I think I have done it.
I have made my gingerbread magnum opus.
I did not do it alone: Kristina helped with a good chunk of the decorating.
Pre-decoration, it looked sad:
It’s always ugly at first, but this was worrying ugly. It’s challenging making irregular pieces fit together neatly using imperfectly formed gingerbread pieces.
I had seen the previous years’ entries and noticed how bakers often fall back on fondant to make their entries stand out. Fondant is just candy Play Doh. What a cop-out: It’s a gingerbread competition! I decided not to stray from my usual style of decorating it with colourful candy and concealed the shoddy joinery with a generous amount of icing.
I should have known to make a skylight so that the inverted waffle cone Christmas tree I went through the trouble of making could be appreciated. Christmas sharks circle this tree, waiting for mini M&M baubles to fall off.
I don’t know why others haven’t figured out that you can somewhat form gingerbread dough into 3D shapes. The questionnaire Habitat for Humanity sent me asked, “What was your inspiration?” to which I submitted some bullshit (but genius!) descriptor written by a co-worker. In the end, I drew inspiration from the name Kristina came up with–The Cliffs of Insanity.
(Note my road bike in the background: it is a fantastic bike, and I am lucky to get to ride it.)
Anyway, I skipped the fondant and made the boulders out of gingerbread dough. For the sand, I used crushed almonds: evidence that I hate peanuts so much, I’m willing to splurge for almonds to avoid dealing with the smell.
The Cliffs of Insanity now had nutty sand and starfish with their mouth iced on backwards. I wanted to use colourful old fashioned candy sticks as supports for the balcony, but they slid off after a few days. Thicc pretzel rods took their place.
Now, I needed something resembling water. Blue meringue would look like a dream, but as I discovered last year, meringue is a nightmare to manipulate. Instead, I took a different gamble made the sea out of hard candy, even though my first attempt at making hard candy two years ago was a runny failure. Precision is everything: the sugar and corn syrup mixture needs to reach 160° C for the candy to set. This is what happens when you’re a rookie working with bubbling hot syrup:
It felt like what I imagine it feels like to get stung by a jellyfish, which fit well with the Coastal Living theme. As a side note, my thumbs are thinner than my index fingers. But, if you look at other people’s hands as often and as intensely as I do (it is how I communicate, after all), you’ll observe that pretty much everyone has weird-looking thumbs.
I did two test runs to see how the candy would behave with the other ingredients. First, I wanted to see whether I could use crushed almonds as sand. They floated to the top. My second attempt was to see if I could make it in layers so that I could press the nuts in after pouring the candy. I also wanted to find out if I could mash in some gummi sharks. It was a no go: they bubbled and turned into a cloud of goo.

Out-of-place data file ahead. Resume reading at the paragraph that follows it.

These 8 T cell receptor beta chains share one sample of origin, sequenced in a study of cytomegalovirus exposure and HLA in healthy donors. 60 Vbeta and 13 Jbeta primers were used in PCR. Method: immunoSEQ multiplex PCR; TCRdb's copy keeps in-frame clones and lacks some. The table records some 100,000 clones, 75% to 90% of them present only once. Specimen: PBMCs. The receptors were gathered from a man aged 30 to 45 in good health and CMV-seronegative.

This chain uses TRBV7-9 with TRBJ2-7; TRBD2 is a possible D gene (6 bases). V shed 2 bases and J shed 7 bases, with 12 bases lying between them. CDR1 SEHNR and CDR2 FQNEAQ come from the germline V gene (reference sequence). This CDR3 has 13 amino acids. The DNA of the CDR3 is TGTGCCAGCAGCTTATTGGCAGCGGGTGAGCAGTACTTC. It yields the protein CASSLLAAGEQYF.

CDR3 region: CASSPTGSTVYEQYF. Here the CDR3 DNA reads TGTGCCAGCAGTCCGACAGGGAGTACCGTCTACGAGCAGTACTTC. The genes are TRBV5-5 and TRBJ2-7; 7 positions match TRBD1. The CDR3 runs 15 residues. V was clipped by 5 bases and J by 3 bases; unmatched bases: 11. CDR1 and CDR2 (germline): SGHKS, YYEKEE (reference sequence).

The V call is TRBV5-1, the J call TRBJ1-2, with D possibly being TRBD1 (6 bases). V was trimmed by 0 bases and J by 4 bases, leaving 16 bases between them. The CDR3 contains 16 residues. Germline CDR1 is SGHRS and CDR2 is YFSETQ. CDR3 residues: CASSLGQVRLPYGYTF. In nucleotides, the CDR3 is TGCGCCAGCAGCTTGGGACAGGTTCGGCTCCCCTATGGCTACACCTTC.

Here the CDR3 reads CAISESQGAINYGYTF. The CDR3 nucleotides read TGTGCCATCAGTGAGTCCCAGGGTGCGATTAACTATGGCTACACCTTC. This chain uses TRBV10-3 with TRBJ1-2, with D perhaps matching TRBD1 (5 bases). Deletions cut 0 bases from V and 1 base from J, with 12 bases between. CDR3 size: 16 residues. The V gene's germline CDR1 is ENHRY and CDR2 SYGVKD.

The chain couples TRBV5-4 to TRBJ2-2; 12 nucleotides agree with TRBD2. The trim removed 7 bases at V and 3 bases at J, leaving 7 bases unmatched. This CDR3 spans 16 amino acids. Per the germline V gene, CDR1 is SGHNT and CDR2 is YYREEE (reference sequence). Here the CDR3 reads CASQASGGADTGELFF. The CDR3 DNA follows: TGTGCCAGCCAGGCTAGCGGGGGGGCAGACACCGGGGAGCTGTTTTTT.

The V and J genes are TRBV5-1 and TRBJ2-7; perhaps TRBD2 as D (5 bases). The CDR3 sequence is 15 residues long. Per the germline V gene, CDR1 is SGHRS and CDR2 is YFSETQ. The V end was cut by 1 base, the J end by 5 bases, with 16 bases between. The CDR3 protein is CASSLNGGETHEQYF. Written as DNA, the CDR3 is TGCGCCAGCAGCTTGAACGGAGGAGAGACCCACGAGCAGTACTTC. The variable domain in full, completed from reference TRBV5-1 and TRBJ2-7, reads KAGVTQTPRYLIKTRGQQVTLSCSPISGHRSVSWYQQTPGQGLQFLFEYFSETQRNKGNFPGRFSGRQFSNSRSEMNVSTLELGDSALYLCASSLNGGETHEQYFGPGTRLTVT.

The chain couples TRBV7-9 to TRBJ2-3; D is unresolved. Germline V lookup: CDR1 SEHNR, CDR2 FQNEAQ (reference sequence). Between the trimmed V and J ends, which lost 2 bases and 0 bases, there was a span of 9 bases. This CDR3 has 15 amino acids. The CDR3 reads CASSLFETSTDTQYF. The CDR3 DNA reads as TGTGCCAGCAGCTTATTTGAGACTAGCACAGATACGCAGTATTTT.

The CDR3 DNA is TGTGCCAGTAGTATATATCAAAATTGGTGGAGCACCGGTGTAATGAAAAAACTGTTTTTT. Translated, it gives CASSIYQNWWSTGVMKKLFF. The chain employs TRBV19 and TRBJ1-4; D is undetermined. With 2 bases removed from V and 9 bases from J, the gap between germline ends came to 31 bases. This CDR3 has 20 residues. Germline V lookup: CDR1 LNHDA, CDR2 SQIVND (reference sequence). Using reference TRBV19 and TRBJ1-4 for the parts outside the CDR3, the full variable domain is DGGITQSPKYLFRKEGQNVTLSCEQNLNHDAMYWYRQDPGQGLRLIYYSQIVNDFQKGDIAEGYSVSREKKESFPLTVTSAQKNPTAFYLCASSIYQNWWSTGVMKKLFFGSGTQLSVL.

As per the rules, everything but the base was to be edible and could not extend over the edges. To hold the candy inside the perimeter, Yann made a removable frame, which I then lined with parchment paper so that the candy wouldn’t fuse with the wood.
I did not know until the night before whether my hard candy sea concept would work or if all the hours Kristina and I had put into decorating would be for naught. This project was supposed to help families without homes!
I did not do this for charity: I’m a renter. I would love to have a house that isn’t made of cookies!
It most definitely worked! Look at the dimension in the hard candy sea! Expensive nuts encased in a kilogram of sugar made for a stunning effect. The tentacle is made of gingerbread dipped in sugar cookie icing. But, hold your applause for…
GOATS ON THE ROOF. Like in Coombs! The town of Coombs bases its whole existence around a market that keeps goats on the roof. It’s a good gimmick, I’ll admit, hence the meta-gimmick.
Enfoiré snuck onto the platform a few nights ago and nipped the ear off the goat grazing on the side of the cliff. Although I was able to avoid having him do any damage, Bubble was even more persistent about exploring my project up-close. Had he gotten the chance, he might’ve noticed the cookie elephant I snuck among the grazing goats.
The base measured 24″ x 24″, and the structure was also about 24″ high, meaning the only place it was safe from the cats while it was in progress was in the bedroom closet. I have some green sprinkles to vacuum out of the closet after I upload this post.
The Cliffs of Insanity and assorted inferior creations will be on display at the Parkside Hotel & Spa on Humboldt Street from November 21st until January 3rd, 2021. Go see The Cliffs before the hard candy sea collects a film of dust. Or check out these additional photos:
On the ride back home I said to Yann, “It was mostly fun. I’m glad I did it, but I could have managed my time better.”
He responded, “Yep.”